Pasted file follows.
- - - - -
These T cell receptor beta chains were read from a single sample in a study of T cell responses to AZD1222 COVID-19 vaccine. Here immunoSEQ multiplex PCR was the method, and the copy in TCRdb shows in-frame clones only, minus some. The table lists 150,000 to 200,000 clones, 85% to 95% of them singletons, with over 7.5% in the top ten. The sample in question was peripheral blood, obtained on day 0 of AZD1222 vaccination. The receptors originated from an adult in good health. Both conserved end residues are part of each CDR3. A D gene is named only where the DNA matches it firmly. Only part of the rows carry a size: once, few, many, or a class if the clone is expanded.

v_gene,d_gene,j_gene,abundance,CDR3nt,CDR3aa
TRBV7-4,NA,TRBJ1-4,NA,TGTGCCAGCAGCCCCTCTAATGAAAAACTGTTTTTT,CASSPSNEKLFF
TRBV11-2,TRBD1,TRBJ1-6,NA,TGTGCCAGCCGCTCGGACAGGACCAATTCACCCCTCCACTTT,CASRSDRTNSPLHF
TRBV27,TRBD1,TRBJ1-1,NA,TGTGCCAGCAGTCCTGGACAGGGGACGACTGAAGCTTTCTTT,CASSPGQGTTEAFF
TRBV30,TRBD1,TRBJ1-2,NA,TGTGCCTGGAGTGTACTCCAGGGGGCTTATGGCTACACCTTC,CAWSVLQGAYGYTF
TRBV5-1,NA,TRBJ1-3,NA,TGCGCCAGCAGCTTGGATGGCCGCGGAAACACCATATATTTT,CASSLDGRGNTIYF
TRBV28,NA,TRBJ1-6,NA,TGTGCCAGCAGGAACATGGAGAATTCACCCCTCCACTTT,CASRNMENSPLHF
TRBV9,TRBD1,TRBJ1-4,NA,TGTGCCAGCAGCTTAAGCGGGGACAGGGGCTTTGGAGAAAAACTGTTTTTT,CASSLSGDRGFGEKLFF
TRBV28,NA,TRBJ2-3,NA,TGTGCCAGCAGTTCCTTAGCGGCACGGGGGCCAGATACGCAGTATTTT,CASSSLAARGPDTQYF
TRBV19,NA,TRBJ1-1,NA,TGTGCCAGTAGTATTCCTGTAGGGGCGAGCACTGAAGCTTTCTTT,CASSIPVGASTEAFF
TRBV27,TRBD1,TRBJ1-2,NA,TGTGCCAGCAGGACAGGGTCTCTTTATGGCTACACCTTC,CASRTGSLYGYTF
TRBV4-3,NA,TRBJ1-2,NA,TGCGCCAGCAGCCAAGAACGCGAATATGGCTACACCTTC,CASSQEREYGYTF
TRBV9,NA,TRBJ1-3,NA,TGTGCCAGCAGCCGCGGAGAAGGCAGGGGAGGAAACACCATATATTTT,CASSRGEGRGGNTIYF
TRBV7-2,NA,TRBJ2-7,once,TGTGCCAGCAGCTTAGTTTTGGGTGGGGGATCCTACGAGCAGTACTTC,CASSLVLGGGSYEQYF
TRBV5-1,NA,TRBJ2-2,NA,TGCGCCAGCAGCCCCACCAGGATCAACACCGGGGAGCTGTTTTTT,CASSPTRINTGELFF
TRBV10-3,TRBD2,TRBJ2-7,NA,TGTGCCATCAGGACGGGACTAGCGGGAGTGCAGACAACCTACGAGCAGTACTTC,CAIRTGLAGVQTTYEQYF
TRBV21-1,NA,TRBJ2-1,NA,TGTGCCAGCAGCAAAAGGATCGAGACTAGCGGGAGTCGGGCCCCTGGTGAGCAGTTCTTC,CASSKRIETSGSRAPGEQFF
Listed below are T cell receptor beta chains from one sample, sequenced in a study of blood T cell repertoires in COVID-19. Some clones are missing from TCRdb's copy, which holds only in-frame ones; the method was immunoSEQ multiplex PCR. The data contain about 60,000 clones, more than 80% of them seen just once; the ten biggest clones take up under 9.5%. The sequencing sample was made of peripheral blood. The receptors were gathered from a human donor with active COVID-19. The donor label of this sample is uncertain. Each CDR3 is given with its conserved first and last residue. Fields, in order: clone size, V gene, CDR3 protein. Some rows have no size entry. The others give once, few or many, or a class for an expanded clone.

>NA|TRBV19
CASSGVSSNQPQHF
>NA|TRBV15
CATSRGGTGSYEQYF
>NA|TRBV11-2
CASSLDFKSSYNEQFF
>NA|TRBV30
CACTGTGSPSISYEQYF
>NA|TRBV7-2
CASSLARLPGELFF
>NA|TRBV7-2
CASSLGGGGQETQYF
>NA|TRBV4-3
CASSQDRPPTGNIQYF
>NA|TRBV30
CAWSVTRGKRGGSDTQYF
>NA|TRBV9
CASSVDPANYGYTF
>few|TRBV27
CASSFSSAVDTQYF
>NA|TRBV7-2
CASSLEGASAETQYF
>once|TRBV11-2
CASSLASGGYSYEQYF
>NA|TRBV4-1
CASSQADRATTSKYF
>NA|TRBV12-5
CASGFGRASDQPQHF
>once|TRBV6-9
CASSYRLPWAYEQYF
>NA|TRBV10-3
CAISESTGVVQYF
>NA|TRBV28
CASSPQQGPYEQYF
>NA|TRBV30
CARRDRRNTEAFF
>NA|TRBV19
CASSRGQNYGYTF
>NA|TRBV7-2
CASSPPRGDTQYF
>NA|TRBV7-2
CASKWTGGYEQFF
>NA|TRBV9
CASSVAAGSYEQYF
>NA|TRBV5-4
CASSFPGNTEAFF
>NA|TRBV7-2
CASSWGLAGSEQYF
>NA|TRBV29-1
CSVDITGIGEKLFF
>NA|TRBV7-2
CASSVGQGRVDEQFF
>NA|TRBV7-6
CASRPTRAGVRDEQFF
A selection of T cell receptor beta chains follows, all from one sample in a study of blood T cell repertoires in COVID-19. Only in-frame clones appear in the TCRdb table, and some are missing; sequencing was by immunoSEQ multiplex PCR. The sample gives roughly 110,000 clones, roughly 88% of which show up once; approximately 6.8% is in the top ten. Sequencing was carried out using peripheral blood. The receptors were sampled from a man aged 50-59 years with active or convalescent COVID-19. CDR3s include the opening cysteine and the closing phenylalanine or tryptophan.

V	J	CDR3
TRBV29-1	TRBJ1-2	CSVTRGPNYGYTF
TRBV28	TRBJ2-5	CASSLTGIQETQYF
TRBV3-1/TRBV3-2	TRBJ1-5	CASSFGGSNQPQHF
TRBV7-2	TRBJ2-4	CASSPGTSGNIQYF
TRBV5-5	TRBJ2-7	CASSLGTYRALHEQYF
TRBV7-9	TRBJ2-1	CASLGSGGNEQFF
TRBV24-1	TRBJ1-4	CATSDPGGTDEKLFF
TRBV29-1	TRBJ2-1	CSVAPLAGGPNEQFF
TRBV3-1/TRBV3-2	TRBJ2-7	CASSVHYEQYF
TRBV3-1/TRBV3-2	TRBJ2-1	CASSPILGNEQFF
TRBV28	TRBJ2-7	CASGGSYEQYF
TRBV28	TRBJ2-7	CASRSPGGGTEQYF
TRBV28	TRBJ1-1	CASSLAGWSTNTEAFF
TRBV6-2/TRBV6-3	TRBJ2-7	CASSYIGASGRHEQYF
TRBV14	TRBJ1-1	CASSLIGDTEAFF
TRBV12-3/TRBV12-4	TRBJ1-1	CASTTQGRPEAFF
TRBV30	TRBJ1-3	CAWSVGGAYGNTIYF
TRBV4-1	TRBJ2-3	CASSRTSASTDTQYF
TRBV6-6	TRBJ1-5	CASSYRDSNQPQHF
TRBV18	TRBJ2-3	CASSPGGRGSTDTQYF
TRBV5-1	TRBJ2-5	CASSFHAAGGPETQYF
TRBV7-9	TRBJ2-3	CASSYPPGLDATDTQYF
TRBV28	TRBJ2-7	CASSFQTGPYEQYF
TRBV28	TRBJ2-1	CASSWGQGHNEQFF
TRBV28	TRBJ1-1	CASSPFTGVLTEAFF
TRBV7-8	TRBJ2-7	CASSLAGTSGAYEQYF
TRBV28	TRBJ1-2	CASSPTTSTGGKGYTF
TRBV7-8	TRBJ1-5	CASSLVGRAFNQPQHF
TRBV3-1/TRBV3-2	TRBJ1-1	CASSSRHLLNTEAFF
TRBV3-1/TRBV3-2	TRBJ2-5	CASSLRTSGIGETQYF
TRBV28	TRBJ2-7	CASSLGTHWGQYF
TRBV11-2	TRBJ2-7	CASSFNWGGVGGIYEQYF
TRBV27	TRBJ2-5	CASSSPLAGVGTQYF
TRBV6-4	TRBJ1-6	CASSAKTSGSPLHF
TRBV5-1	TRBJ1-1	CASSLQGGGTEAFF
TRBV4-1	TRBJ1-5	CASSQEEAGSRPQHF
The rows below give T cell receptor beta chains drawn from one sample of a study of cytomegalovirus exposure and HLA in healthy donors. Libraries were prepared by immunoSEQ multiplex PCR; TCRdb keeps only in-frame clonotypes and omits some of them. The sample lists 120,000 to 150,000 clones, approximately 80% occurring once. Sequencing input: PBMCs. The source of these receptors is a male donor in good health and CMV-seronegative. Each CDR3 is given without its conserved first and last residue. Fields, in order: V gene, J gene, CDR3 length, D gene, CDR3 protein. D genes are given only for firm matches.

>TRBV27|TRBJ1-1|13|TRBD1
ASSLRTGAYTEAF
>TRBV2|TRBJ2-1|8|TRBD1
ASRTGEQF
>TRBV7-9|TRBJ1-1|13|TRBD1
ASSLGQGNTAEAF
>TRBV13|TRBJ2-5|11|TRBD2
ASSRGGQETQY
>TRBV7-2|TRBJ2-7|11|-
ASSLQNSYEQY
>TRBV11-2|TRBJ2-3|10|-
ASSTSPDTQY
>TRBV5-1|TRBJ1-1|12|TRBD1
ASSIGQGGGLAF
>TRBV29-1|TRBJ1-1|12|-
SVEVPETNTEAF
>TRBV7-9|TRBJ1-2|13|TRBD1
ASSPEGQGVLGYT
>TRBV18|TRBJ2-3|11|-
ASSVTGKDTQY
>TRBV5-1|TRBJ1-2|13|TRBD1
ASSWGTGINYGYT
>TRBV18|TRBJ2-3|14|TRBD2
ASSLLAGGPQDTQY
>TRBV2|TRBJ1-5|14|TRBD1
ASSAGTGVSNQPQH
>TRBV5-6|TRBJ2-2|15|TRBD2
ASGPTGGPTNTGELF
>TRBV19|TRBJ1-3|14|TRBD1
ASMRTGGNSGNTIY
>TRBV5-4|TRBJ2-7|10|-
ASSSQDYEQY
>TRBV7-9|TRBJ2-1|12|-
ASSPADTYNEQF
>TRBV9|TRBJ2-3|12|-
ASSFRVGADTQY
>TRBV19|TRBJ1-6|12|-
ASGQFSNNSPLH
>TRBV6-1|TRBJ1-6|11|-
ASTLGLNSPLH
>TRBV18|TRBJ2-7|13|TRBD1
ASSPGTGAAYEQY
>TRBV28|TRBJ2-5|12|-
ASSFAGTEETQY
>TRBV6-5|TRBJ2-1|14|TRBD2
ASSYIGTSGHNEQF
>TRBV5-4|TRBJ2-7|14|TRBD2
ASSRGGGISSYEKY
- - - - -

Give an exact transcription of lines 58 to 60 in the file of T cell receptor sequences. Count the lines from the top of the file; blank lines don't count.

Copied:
>NA|TRBV7-2
CASSPPRGDTQYF
>NA|TRBV7-2